The local sharemarket has closed the week lower after a global sell-off pushed Australian shares to their lowest level in 12 months.
The S&P/ASX 200 index fell 274.3 points, or 4.6 per cent, to 5665.2 this week, as local shares entered a technical correction on Thursday.
“The share market correction continues with increasing concerns about global growth,” AMP chief economist Shane Oliver said in a note on Friday. “The worry list of rising US interest rates, the US/China conflict, a correction in tech stocks, problems in the emerging world, the US midterm elections and the Italian budget is continuing to drive shares down.”
The major resource companies led the market lower this week, with index heavyweight BHP Billiton falling 5.7 per cent to $31.20 this week. Rio Tinto fell 4.2 per cent to $74.16 and South32 closed 6.6 per cent lower at $3.51.
The energy sector was hit on two fronts this week, as oil prices softened to a two-month low and the government announced greater regulation over how much energy providers would be able to charge customers.
Woodside Petroleum fell 8 per cent to $33.26, Origin Energy slid 12 per cent to $6.95 and WorleyParsons closed the week 15.8 per cent lower at $14.24.
AMP took a big hit to its value this week after the embattled financial services giant announced it will sell its life insurance division to overseas player Resolution Life for $3.3 billion and will shed its New Zealand wealth management and advice business. Its shares fell 26.5 per cent to $2.38.
The major banks also closed the week lower, hurt by weak investor sentiment. Commonwealth Bank closed 3.1 per cent lower at $65.81, Westpac fell 3.3 per cent to $25.96, ANZ slid 4.3 per cent to $24.91 and NAB went down 3.8 per cent to $24.70.
CSL was also among the index’s biggest weights this week after falling 5.9 per cent to $176.90. The healthcare giant has wiped a quarter of its value since the start of September.
Healthscope shares soared after private equity firm BGH Capital has made a surprise $2.36 a share second bid for the private hospitals operator. The company’s shares ended the week 17.5 per cent higher at $2.12.
Rare-earths miner Lynas Corp announced record revenue this week as part of its quarterly update, helping it to close the week firmly in the black. It closed 5 per cent higher at $1.78.
Market volatility pushed investors towards precious metals, lifting the price of gold this week.
Locally listed gold miners responded this week, with most closing Friday in the green. St Barbara lifted 5.8 per cent to $4.35, Newcrest Mining closed 0.4 per cent higher at $20.76, and Saracen Mineral Holdings climbed 2.1 per cent to $2.44.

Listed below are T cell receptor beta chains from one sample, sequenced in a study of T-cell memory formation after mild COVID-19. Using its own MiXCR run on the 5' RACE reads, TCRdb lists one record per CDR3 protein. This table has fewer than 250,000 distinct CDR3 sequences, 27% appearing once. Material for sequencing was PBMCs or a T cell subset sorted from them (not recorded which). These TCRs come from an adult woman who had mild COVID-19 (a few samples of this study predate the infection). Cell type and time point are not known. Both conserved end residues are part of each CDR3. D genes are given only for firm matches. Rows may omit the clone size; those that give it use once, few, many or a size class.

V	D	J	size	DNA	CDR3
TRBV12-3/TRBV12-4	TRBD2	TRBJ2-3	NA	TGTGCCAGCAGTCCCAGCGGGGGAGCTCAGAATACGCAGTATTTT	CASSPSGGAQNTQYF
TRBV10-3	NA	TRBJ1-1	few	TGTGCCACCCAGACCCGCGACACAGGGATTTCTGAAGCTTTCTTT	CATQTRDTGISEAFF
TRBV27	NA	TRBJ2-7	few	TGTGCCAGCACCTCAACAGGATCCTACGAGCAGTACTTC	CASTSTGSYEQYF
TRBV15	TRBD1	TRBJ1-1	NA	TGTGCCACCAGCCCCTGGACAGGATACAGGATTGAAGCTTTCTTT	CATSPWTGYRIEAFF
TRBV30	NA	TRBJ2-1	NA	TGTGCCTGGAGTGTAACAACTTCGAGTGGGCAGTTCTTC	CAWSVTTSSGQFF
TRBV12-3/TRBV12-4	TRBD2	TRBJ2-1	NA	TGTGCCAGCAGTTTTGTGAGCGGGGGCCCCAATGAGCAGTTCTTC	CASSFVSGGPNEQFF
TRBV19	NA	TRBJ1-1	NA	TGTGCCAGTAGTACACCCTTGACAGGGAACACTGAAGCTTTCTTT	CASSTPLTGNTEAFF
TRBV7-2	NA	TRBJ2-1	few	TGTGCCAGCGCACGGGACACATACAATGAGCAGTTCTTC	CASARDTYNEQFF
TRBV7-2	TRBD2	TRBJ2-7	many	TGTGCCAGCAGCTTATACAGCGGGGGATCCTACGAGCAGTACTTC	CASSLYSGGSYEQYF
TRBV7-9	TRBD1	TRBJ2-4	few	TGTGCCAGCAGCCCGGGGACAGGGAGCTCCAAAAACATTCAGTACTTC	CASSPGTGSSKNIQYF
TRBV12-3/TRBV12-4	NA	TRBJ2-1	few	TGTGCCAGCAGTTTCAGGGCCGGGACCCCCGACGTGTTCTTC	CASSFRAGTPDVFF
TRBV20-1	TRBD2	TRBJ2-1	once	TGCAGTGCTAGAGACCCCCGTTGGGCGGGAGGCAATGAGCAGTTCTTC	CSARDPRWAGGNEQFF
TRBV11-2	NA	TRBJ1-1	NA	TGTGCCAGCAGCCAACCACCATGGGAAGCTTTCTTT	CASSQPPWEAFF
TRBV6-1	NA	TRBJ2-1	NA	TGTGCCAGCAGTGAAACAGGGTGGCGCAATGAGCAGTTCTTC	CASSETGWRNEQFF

Despite AMP wiping almost a quarter of its value on Thursday, Morgan Stanley retained its overweight rating on the stock, saying that while the sale of and planned exit from value assets was costly and complicated, it would simplify the business in the long term. “The deal creates a simplified AMP for incoming CEO Francesco de Ferrari to rebuild,” the broker said in a note on Thursday night. “Exiting capital-intensive, run-off assets positions AMP as a relatively capital-light, higher-RoE, growth business focused on wealth management, asset management, and retail banking.” It said the recent sell-off overlooked the potential for capital initiatives and the cost-out opportunity. “The stock looks oversold and value attractive,” it said. The broker adjust its valuation on the company, lowering its target price from $4.25 to $3.40.
What moved the market
China’s alumina exports hit a record high during September, signalling that the country’s transformation from a net alumina importer to a next alumina exporter in the past few months has been successful. The transition, which began in May this year, came off the back of shortage concerns in the seaborne alumina markets. The alumina market has faced a tough year this year, with a number of supply risks hampering its performance in the past few months. Limits to production at Norsk Hydro’s Alunorte refinery, US sanctions against Russian miner RUSAL and strikes at Alcoa’s alumina refineries in Western Australia all moved the price this year.
Copper prices rose on Thursday on the London Metal Exchange, as copper inventories at LME warehouses fell to their lowest level since 2005. There have been rising order to withdraw copper from LME warehouses recently although the price of the base metal has stayed relatively consistent, rising just 1.1 per cent for the month. Copper inventories have fallen more than any other metal in London in the past few weeks, down 60,235 tonnes for the past month. The price of copper fell to a low of $US6113.50 a tonne on Wednesday, its weakest price in two weeks following Wall Street’s tumble, before recovering slightly on Thursday.
The Canadian dollar dipped away from a one-week high on Thursday, unwinding the boost it had received on the back of the Bank of Canada interest rate hike the day earlier. The loonie hit its strongest intraday level in a week on Wednesday after the country’s central bank raised interest rates and indicated it would speed up the space of future hikes, due to the fact the economy was running at almost full capacity. The Canadian dollar has been trading with some volatility this year. While it started the year trading above US80¢, it has since slipped to be trading around US76.40¢.